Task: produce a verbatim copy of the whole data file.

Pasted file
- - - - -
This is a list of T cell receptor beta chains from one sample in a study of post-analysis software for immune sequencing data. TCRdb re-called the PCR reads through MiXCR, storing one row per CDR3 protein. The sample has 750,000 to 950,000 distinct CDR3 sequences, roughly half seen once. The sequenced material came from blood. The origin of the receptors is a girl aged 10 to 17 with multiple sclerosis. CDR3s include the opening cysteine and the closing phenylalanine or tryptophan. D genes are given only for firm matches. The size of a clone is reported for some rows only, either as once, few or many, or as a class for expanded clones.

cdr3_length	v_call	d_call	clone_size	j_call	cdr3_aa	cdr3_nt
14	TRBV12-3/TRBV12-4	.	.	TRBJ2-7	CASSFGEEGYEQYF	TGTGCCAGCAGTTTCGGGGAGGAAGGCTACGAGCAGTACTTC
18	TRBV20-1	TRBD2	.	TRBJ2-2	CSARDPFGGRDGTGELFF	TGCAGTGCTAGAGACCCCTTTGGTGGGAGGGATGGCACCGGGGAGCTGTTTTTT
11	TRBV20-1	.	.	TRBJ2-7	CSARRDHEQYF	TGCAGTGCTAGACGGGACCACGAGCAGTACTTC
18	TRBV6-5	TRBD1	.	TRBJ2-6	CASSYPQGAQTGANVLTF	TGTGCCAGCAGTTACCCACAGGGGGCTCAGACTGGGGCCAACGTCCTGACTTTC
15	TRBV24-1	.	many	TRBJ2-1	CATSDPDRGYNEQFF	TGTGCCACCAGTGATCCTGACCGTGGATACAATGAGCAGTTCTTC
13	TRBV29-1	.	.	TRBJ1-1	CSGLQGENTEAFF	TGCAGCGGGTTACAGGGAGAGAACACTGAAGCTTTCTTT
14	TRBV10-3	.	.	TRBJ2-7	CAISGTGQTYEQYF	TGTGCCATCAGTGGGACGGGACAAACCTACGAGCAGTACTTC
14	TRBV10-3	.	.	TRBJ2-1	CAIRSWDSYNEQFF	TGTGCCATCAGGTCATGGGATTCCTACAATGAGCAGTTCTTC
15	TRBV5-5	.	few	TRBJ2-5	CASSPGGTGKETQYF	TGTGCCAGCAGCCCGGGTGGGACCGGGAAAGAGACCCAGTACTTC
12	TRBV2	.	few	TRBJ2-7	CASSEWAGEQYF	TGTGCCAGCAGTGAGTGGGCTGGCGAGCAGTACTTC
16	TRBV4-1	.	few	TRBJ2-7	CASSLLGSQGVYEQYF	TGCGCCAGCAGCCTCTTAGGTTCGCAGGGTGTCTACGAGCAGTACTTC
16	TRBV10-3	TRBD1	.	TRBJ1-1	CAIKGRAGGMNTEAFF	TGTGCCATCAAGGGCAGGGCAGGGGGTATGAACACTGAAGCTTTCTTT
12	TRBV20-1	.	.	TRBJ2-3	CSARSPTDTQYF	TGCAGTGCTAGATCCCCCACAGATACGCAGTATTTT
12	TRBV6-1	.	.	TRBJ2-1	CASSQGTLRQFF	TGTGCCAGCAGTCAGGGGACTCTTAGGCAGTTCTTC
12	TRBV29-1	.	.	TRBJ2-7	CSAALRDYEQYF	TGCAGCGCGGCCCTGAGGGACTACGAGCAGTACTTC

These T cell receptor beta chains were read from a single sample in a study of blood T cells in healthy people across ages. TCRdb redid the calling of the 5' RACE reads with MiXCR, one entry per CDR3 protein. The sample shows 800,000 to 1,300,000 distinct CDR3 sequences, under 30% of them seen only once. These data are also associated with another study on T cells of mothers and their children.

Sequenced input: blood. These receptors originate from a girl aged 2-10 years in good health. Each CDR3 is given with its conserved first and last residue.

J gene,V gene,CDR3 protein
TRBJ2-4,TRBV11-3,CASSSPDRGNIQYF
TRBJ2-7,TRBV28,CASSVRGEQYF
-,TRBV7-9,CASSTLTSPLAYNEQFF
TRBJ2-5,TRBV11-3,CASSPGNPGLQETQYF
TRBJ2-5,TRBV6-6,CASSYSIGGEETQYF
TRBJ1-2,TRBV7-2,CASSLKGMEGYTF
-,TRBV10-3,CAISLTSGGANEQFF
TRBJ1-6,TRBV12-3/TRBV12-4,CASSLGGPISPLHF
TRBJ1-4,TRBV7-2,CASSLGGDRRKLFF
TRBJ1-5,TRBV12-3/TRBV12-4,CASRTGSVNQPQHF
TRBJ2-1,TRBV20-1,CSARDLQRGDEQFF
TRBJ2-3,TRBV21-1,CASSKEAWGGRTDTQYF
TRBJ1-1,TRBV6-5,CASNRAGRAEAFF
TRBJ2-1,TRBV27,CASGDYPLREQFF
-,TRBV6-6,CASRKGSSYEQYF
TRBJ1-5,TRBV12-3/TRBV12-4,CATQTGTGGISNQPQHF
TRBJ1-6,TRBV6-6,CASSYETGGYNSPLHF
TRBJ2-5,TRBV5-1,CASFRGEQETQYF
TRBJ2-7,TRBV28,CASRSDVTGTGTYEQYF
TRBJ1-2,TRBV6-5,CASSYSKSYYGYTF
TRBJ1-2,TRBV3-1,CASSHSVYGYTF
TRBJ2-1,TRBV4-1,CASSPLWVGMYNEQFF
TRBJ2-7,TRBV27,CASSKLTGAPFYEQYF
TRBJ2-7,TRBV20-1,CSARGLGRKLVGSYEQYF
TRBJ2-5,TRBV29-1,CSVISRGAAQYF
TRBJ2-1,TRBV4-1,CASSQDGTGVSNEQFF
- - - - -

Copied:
This is a list of T cell receptor beta chains from one sample in a study of post-analysis software for immune sequencing data. TCRdb re-called the PCR reads through MiXCR, storing one row per CDR3 protein. The sample has 750,000 to 950,000 distinct CDR3 sequences, roughly half seen once. The sequenced material came from blood. The origin of the receptors is a girl aged 10 to 17 with multiple sclerosis. CDR3s include the opening cysteine and the closing phenylalanine or tryptophan. D genes are given only for firm matches. The size of a clone is reported for some rows only, either as once, few or many, or as a class for expanded clones.

cdr3_length	v_call	d_call	clone_size	j_call	cdr3_aa	cdr3_nt
14	TRBV12-3/TRBV12-4	.	.	TRBJ2-7	CASSFGEEGYEQYF	TGTGCCAGCAGTTTCGGGGAGGAAGGCTACGAGCAGTACTTC
18	TRBV20-1	TRBD2	.	TRBJ2-2	CSARDPFGGRDGTGELFF	TGCAGTGCTAGAGACCCCTTTGGTGGGAGGGATGGCACCGGGGAGCTGTTTTTT
11	TRBV20-1	.	.	TRBJ2-7	CSARRDHEQYF	TGCAGTGCTAGACGGGACCACGAGCAGTACTTC
18	TRBV6-5	TRBD1	.	TRBJ2-6	CASSYPQGAQTGANVLTF	TGTGCCAGCAGTTACCCACAGGGGGCTCAGACTGGGGCCAACGTCCTGACTTTC
15	TRBV24-1	.	many	TRBJ2-1	CATSDPDRGYNEQFF	TGTGCCACCAGTGATCCTGACCGTGGATACAATGAGCAGTTCTTC
13	TRBV29-1	.	.	TRBJ1-1	CSGLQGENTEAFF	TGCAGCGGGTTACAGGGAGAGAACACTGAAGCTTTCTTT
14	TRBV10-3	.	.	TRBJ2-7	CAISGTGQTYEQYF	TGTGCCATCAGTGGGACGGGACAAACCTACGAGCAGTACTTC
14	TRBV10-3	.	.	TRBJ2-1	CAIRSWDSYNEQFF	TGTGCCATCAGGTCATGGGATTCCTACAATGAGCAGTTCTTC
15	TRBV5-5	.	few	TRBJ2-5	CASSPGGTGKETQYF	TGTGCCAGCAGCCCGGGTGGGACCGGGAAAGAGACCCAGTACTTC
12	TRBV2	.	few	TRBJ2-7	CASSEWAGEQYF	TGTGCCAGCAGTGAGTGGGCTGGCGAGCAGTACTTC
16	TRBV4-1	.	few	TRBJ2-7	CASSLLGSQGVYEQYF	TGCGCCAGCAGCCTCTTAGGTTCGCAGGGTGTCTACGAGCAGTACTTC
16	TRBV10-3	TRBD1	.	TRBJ1-1	CAIKGRAGGMNTEAFF	TGTGCCATCAAGGGCAGGGCAGGGGGTATGAACACTGAAGCTTTCTTT
12	TRBV20-1	.	.	TRBJ2-3	CSARSPTDTQYF	TGCAGTGCTAGATCCCCCACAGATACGCAGTATTTT
12	TRBV6-1	.	.	TRBJ2-1	CASSQGTLRQFF	TGTGCCAGCAGTCAGGGGACTCTTAGGCAGTTCTTC
12	TRBV29-1	.	.	TRBJ2-7	CSAALRDYEQYF	TGCAGCGCGGCCCTGAGGGACTACGAGCAGTACTTC

These T cell receptor beta chains were read from a single sample in a study of blood T cells in healthy people across ages. TCRdb redid the calling of the 5' RACE reads with MiXCR, one entry per CDR3 protein. The sample shows 800,000 to 1,300,000 distinct CDR3 sequences, under 30% of them seen only once. These data are also associated with another study on T cells of mothers and their children.

Sequenced input: blood. These receptors originate from a girl aged 2-10 years in good health. Each CDR3 is given with its conserved first and last residue.

J gene,V gene,CDR3 protein
TRBJ2-4,TRBV11-3,CASSSPDRGNIQYF
TRBJ2-7,TRBV28,CASSVRGEQYF
-,TRBV7-9,CASSTLTSPLAYNEQFF
TRBJ2-5,TRBV11-3,CASSPGNPGLQETQYF
TRBJ2-5,TRBV6-6,CASSYSIGGEETQYF
TRBJ1-2,TRBV7-2,CASSLKGMEGYTF
-,TRBV10-3,CAISLTSGGANEQFF
TRBJ1-6,TRBV12-3/TRBV12-4,CASSLGGPISPLHF
TRBJ1-4,TRBV7-2,CASSLGGDRRKLFF
TRBJ1-5,TRBV12-3/TRBV12-4,CASRTGSVNQPQHF
TRBJ2-1,TRBV20-1,CSARDLQRGDEQFF
TRBJ2-3,TRBV21-1,CASSKEAWGGRTDTQYF
TRBJ1-1,TRBV6-5,CASNRAGRAEAFF
TRBJ2-1,TRBV27,CASGDYPLREQFF
-,TRBV6-6,CASRKGSSYEQYF
TRBJ1-5,TRBV12-3/TRBV12-4,CATQTGTGGISNQPQHF
TRBJ1-6,TRBV6-6,CASSYETGGYNSPLHF
TRBJ2-5,TRBV5-1,CASFRGEQETQYF
TRBJ2-7,TRBV28,CASRSDVTGTGTYEQYF
TRBJ1-2,TRBV6-5,CASSYSKSYYGYTF
TRBJ1-2,TRBV3-1,CASSHSVYGYTF
TRBJ2-1,TRBV4-1,CASSPLWVGMYNEQFF
TRBJ2-7,TRBV27,CASSKLTGAPFYEQYF
TRBJ2-7,TRBV20-1,CSARGLGRKLVGSYEQYF
TRBJ2-5,TRBV29-1,CSVISRGAAQYF
TRBJ2-1,TRBV4-1,CASSQDGTGVSNEQFF